20th Century Fox weren’t the only ones compelled to take legal action by Battlestar Galactica’s clear debt to Star Wars.

George Lucas, writer-director of the 1977 film and creator of the Star Wars universe, also made his own threat of legal action.

Famously, Lucas built his personal fortune and multimedia empire Lucasfilm off the back of the Star Wars merchandising rights.

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As such, Lucas fiercely protected the copyright to the likeness of the characters, creatures, worlds and vehicles featured in Star Wars.

For their designs and FX work, Battlestar Galactica had hired Apogee Inc, a company comprised of former members of Industrial Light & Magic, the FX division of Lucasfilm.

 

Lucas charged that Apogee were deliberately creating Star Wars-like designs, as well as arguing that the Cylon Raider and Colonial Viper Battlestar Galactica toys could be confused with spacecraft from the Star Wars toy range.

13. It was axed less than eight months after its premiere

Many children of the 80s look back on Battlestar Galactica as one of the most epic, enduring TV shows of their youth.

It may come as a surprise, then, that the show’s time on the small screen was actually very short.

After premiering in September 1978, Battlestar Galactica was cancelled in late April 1979, after less than eight months on the air.

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Network ABC said their decision was down both to the show’s declining ratings, and the high cost of production.

After all the publicity and merchandising, the ratings simply didn’t prove high enough to keep the show going.

 

However, thanks to syndicated re-runs, Battlestar Galactica lived on and remained popular with audiences worldwide.

12. There have been four small-screen reboots

While the original run of Battlestar Galactica might not have lasted, the story didn’t end there.

After fans of the show pleaded for it to be brought back, Glen A Larson met with the network, and the result was Galactica 1980.

This sequel series saw the crew travel back in time to present-day America (in no small part because shooting in the real world would be cheaper than the space-set first series).

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However, this new take on the Battlestar Galactica concept was not well-received, and the series proved even more short-lived than its predecessor, axed after 10 episodes.

It would be another 23 years before Battlestar Galactica returned in a darker, more adult-oriented form: first in the 2003 miniseries, then in the acclaimed series that ran from 2004 to 2009.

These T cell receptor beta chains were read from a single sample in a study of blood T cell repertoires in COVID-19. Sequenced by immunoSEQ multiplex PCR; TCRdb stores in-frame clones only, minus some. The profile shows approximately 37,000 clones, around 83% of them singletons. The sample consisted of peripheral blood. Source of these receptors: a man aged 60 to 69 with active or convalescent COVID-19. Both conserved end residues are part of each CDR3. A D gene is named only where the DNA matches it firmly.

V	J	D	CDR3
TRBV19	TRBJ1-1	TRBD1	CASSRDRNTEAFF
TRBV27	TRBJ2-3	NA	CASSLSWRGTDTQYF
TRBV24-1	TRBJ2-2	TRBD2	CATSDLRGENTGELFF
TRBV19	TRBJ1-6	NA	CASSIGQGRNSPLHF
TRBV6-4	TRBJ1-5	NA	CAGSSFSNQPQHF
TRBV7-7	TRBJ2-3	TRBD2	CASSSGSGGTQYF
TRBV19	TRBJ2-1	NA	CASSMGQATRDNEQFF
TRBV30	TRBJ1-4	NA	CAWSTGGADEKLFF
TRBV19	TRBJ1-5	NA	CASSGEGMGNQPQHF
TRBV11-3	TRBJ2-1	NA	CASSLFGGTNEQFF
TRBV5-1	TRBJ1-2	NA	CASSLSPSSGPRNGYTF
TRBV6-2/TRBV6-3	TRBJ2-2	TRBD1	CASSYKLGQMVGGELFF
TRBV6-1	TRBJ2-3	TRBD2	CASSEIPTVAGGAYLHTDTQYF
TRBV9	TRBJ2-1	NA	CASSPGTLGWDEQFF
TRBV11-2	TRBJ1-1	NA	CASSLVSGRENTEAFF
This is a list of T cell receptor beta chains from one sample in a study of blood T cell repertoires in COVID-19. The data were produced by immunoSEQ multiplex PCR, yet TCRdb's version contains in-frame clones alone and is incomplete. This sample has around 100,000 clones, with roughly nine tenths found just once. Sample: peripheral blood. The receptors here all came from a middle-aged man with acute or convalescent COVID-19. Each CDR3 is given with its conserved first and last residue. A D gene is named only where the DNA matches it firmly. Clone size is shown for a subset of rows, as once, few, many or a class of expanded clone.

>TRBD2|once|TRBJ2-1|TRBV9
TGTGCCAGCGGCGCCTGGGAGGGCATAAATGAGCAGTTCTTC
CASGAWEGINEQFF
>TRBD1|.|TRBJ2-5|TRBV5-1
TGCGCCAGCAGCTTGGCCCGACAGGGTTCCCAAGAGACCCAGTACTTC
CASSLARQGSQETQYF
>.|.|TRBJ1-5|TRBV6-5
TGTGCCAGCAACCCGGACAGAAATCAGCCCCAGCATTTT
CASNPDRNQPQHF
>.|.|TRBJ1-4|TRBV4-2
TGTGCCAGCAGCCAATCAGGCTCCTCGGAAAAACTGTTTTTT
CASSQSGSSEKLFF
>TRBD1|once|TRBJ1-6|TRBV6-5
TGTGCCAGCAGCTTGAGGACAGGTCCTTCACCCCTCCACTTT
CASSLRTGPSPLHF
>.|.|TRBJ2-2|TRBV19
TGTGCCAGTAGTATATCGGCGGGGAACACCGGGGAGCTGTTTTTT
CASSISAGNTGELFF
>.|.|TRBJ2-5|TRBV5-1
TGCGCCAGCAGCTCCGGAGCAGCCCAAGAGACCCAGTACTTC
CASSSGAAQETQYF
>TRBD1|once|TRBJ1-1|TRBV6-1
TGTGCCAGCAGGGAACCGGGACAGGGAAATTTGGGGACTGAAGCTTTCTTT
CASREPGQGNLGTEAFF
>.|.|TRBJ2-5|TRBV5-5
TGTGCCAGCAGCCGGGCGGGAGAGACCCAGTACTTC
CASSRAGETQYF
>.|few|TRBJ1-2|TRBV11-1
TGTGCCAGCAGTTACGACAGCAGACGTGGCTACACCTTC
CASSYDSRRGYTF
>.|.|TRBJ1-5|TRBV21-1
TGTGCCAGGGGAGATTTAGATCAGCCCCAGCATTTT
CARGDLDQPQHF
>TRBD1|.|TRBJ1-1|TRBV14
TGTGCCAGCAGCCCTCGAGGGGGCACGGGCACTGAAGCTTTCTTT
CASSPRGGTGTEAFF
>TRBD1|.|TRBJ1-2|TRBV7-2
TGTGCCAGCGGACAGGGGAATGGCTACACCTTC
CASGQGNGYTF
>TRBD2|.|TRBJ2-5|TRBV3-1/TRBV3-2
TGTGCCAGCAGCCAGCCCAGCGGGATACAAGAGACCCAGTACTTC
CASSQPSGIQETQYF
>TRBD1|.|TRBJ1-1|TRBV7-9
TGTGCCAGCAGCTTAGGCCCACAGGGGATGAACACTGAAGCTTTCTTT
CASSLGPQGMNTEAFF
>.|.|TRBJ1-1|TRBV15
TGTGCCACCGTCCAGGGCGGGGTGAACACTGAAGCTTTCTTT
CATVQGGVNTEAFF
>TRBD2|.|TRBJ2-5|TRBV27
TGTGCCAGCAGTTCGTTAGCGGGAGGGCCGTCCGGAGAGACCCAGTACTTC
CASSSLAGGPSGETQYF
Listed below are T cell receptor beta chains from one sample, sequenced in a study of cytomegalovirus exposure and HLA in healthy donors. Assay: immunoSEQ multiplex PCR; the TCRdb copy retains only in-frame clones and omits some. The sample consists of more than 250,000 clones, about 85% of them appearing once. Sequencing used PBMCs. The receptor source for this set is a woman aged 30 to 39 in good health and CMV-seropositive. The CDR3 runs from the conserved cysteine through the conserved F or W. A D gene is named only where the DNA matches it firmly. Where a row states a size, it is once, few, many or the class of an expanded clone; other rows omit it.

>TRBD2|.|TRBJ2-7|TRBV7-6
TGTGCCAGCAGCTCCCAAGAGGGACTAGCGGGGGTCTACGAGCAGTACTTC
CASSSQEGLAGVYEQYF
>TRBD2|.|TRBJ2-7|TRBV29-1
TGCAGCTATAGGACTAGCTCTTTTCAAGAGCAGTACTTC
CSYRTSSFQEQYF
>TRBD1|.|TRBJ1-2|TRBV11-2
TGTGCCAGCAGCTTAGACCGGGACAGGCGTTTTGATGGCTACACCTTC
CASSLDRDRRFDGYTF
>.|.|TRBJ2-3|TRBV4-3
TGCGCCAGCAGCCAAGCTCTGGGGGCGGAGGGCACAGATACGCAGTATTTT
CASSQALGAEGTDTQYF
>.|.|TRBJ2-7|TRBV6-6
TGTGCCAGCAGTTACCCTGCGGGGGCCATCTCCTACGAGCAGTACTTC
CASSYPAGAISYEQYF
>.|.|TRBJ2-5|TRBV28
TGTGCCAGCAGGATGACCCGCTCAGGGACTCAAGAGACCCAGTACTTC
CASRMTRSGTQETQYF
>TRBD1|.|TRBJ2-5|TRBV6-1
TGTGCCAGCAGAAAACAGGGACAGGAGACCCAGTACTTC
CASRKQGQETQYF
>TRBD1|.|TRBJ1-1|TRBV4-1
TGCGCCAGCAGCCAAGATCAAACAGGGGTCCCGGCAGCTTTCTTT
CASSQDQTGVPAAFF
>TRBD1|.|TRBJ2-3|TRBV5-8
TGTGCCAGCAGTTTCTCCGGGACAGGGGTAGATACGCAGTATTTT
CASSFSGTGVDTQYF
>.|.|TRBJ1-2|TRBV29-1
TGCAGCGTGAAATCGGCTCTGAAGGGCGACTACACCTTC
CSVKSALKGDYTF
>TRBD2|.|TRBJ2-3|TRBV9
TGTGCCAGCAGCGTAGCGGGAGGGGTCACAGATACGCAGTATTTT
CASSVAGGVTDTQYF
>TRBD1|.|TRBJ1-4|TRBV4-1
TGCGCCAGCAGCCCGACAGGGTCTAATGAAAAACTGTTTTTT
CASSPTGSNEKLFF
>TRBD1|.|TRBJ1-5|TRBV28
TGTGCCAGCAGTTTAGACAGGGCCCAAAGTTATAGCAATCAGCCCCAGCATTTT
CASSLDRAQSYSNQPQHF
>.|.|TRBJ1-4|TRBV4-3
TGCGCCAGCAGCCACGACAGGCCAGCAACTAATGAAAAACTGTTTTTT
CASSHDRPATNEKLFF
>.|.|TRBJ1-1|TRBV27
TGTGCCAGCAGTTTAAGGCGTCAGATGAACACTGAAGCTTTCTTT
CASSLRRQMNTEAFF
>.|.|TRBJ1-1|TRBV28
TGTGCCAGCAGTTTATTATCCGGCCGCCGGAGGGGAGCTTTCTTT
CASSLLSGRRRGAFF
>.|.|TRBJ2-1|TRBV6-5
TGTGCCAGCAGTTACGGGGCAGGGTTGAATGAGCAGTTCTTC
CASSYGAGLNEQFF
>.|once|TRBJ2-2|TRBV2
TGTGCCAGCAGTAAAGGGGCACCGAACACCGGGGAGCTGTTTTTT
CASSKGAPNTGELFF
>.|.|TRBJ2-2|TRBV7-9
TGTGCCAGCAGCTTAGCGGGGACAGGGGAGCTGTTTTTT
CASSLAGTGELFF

This Battlestar Galactica reboot was itself followed by a number of supplemental ‘webisodes,’ 2010 spin-off Caprica, and 2012 TV movie Battlestar Galactica: Blood & Chrome (originally intended as a pilot for a further TV series).

11. Buck Rogers in the 25th Century recycled sets, props and FX from Battlestar Galactica

When Battlestar Galactica was axed, creator Glen A Larson wasted no time in getting a similar TV series off the ground.

Buck Rogers in the 25th Century made its TV debut in September 1979, roughly five months after Battlestar Galactica’s cancellation.

An update of the classic hero from comics, radio plays and serials of the 1920s, this was a considerably more light-hearted space opera than Larson’s previous effort.

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As the high budget had been a factor in Battlestar Galactica’s cancellation, Larson and company opted to save money on Buck Rogers in the 25th Century by literally re-using material from their last show.

A great deal of the special effects, sets and props featured in the series were directly recycled from Battlestar Galactica.

 

Unfortunately, Buck Rogers in the 25th Century still wound up costing the network too much money without getting high enough ratings, and it too was cancelled after 37 episodes.

10. The US Air Force unofficially named a fighter jet after the Colonial Viper

Among those viewers captivated by Battlestar Galactica were members of the US Armed Forces.

The show was so well-loved by the Air Force that a jet came to be informally named after one of Battlestar Galactica’s spacecraft.

The jet in question is the General Dynamics F-16 Fighting Falcon, colloquially known as the Viper.

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The plane was officially named the Fighting Falcon in 1980, this name having been chosen in an Air Force contest.

Despite this, the pilots at the first base to house the F-16 quickly took to calling it the Viper, in homage to the Colonial Viper craft from Battlestar Galactica.

 

Although the F-16 has never officially been given this name, it is informally referred to as the Viper to this day.

9. It started the trend of made-up swear words in sci-fi

Battlestar Galactica kicked off a curious trend in small-screen science fiction: the use of bespoke curse words.

Most famously, the series introduced the term “frack” (alternately spelt ‘frak’ or ‘frac’) as an interstellar substitute for that other F-word.

Other terms used in Battlestar Galactica which didn’t catch on in quite the same way include “felgercarb” and “golmogging.”

These terms were ostensibly used as a way for the characters to swear without any trouble from the censors.

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However, many recognised this as an interesting way of helping to establish the new society of the show’s deep-space, far-future setting. “Frack” would later be used with great regularity on the Battlestar Galactica reboot series.

Other sci-fi TV shows would follow suit with their own forms of profanity, including Red Dwarf (“smeg”), Farscape (“frell”), and Firefly (“gorram,” plus frequent use of phrases in Mandarin).

 

In fairness, we probably can’t hold Battlestar Galactica solely responsible for this: the show premiered the same year as Mork & Mindy, which famously introduced the extra-terrestrial curse word, “shazbat!”

8. It was originally intended to be a trilogy of TV movies

With its high budget and production values, Battlestar Galactia could be considered a precursor for the current age of ‘event television.’

However, there’s a good reason that the series was considerably larger in scale and ambition than most shows of the time.

Originally, creator Glen A Larson had not envisioned Battlestar Galactica as a standard weekly TV series at all.